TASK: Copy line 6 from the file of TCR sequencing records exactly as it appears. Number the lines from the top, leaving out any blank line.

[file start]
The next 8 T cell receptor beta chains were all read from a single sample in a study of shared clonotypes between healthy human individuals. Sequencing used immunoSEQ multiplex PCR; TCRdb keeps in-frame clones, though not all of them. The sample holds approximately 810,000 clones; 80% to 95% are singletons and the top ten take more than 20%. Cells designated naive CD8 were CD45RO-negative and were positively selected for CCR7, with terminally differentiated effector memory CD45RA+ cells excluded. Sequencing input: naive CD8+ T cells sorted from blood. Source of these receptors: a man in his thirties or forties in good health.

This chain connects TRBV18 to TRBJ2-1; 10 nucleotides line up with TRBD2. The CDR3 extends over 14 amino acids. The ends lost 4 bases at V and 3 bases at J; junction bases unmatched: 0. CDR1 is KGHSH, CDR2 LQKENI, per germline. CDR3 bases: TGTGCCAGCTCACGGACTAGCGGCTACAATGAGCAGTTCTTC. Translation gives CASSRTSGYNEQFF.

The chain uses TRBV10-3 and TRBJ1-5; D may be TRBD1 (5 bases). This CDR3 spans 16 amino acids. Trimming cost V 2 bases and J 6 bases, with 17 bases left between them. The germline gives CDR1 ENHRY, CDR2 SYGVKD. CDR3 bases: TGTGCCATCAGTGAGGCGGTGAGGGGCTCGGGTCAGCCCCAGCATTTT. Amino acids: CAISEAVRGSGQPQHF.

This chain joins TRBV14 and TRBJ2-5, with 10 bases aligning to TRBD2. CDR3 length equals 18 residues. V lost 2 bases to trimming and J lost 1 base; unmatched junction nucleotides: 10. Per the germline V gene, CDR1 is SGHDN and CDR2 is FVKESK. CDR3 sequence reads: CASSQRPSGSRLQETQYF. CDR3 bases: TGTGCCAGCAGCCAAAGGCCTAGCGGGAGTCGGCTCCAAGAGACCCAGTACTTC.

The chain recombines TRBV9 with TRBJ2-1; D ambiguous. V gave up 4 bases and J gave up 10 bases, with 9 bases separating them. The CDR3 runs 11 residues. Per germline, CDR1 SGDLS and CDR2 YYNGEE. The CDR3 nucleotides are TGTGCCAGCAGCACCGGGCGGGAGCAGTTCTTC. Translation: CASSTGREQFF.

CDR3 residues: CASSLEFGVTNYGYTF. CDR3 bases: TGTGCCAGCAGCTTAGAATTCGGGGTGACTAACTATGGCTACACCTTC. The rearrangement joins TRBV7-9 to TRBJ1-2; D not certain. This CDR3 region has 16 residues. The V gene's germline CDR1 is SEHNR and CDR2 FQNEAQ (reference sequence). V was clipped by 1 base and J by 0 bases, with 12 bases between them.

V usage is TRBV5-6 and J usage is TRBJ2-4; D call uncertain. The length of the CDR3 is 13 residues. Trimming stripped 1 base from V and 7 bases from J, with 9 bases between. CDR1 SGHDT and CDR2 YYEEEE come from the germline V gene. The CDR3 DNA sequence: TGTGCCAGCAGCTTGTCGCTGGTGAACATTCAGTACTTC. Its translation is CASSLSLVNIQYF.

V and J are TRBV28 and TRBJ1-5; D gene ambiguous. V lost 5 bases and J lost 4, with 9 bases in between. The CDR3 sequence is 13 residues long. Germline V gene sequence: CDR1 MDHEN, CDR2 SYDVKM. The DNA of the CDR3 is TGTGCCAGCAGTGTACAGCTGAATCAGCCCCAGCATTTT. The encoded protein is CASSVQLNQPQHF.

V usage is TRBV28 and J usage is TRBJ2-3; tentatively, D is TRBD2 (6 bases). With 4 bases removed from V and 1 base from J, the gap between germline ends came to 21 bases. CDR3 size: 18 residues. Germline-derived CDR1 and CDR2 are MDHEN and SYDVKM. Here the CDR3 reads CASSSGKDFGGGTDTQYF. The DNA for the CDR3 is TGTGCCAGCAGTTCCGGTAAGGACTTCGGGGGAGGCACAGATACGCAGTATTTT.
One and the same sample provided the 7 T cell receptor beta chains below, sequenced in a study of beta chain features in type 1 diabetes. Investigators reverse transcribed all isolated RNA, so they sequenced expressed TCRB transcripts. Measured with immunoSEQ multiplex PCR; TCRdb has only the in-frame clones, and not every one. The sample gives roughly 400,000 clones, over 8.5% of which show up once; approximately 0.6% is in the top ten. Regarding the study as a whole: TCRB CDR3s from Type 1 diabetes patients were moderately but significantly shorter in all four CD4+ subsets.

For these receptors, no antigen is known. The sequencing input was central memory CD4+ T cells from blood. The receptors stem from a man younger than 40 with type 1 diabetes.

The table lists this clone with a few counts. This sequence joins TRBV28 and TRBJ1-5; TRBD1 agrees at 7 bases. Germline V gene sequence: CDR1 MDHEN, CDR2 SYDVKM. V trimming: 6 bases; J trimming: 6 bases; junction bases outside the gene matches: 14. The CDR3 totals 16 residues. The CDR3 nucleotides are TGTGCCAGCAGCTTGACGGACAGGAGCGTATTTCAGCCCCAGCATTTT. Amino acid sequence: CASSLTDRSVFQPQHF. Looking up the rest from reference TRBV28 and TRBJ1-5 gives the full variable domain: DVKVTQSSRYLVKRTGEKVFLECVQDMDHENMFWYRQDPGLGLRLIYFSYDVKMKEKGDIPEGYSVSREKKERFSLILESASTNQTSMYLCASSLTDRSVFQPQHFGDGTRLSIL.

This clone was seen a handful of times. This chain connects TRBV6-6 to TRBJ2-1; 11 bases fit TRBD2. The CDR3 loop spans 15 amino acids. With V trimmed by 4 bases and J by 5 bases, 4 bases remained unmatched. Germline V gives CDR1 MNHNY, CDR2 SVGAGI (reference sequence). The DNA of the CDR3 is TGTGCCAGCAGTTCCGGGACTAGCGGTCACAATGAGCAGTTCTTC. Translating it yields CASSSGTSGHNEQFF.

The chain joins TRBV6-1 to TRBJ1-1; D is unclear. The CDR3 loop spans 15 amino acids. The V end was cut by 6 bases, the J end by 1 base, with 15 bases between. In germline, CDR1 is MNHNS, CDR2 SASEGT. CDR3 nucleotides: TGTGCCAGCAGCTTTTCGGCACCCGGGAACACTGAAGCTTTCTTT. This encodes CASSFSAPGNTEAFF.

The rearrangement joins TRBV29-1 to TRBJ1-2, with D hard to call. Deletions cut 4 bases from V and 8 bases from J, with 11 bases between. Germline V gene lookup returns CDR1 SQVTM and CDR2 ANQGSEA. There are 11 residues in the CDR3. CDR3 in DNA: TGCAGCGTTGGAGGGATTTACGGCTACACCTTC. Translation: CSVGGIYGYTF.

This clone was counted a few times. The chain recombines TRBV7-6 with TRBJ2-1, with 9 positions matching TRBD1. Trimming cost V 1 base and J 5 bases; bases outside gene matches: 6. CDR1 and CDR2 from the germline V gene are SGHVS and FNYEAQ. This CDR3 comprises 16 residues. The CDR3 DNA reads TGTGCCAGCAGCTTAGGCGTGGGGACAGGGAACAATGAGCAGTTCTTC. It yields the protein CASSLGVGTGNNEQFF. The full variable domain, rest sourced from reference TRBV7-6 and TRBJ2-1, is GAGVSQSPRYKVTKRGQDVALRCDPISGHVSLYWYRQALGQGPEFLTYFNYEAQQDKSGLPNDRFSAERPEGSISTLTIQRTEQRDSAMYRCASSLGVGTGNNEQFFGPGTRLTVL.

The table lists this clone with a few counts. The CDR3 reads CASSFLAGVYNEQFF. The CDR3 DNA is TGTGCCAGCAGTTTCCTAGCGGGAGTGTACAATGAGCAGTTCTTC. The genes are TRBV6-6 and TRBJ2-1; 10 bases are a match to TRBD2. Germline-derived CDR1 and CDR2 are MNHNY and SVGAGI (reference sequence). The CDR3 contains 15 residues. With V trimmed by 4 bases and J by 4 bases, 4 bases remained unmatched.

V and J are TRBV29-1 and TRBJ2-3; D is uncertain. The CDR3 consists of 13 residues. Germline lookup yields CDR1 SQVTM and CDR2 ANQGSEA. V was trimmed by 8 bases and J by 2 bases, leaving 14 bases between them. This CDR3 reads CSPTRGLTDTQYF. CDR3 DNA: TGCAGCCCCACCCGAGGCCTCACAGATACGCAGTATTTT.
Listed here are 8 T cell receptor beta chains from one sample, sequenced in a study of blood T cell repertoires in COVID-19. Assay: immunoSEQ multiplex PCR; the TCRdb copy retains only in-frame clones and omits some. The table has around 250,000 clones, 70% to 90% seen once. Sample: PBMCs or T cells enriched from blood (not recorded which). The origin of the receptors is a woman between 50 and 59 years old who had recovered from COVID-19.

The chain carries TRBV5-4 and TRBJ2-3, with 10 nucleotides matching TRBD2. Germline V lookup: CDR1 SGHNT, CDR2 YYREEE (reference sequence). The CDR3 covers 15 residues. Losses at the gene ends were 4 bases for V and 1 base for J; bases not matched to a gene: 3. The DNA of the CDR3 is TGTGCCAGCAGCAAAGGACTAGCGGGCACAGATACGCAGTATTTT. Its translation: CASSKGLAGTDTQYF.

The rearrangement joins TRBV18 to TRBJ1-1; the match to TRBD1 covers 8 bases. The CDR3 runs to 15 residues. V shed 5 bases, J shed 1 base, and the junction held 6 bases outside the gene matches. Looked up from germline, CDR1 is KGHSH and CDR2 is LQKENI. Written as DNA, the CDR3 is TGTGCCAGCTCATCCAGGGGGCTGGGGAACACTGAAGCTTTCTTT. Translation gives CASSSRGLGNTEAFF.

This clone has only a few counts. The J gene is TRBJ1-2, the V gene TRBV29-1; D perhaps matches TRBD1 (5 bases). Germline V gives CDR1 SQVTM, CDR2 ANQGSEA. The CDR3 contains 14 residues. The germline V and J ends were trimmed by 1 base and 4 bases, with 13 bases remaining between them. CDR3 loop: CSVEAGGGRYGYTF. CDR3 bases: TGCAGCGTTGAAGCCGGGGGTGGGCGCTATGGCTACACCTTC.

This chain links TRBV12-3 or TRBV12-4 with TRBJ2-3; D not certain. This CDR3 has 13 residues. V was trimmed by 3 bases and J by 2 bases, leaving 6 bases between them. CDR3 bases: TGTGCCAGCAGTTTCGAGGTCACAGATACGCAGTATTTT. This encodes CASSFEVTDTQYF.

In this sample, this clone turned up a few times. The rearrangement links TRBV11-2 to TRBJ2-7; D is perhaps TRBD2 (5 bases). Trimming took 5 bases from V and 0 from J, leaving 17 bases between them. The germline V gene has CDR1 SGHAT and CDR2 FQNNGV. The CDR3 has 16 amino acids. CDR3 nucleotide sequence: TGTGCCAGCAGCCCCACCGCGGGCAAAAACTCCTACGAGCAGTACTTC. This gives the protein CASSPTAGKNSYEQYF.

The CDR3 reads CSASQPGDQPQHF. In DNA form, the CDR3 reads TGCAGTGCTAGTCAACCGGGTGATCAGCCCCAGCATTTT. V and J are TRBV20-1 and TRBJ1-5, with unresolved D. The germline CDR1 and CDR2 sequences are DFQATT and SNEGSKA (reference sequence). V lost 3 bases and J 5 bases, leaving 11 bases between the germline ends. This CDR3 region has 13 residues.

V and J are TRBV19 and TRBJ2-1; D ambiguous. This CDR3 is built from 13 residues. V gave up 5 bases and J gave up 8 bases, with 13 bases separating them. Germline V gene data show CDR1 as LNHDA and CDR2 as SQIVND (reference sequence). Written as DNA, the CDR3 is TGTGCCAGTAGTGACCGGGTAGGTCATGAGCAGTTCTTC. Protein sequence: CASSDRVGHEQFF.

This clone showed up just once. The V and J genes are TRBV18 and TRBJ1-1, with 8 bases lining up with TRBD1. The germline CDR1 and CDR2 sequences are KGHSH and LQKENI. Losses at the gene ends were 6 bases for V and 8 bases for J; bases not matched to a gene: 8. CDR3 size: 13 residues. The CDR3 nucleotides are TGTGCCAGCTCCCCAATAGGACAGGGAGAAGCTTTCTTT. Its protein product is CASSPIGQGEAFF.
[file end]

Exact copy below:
CDR3 residues: CASSLEFGVTNYGYTF. CDR3 bases: TGTGCCAGCAGCTTAGAATTCGGGGTGACTAACTATGGCTACACCTTC. The rearrangement joins TRBV7-9 to TRBJ1-2; D not certain. This CDR3 region has 16 residues. The V gene's germline CDR1 is SEHNR and CDR2 FQNEAQ (reference sequence). V was clipped by 1 base and J by 0 bases, with 12 bases between them.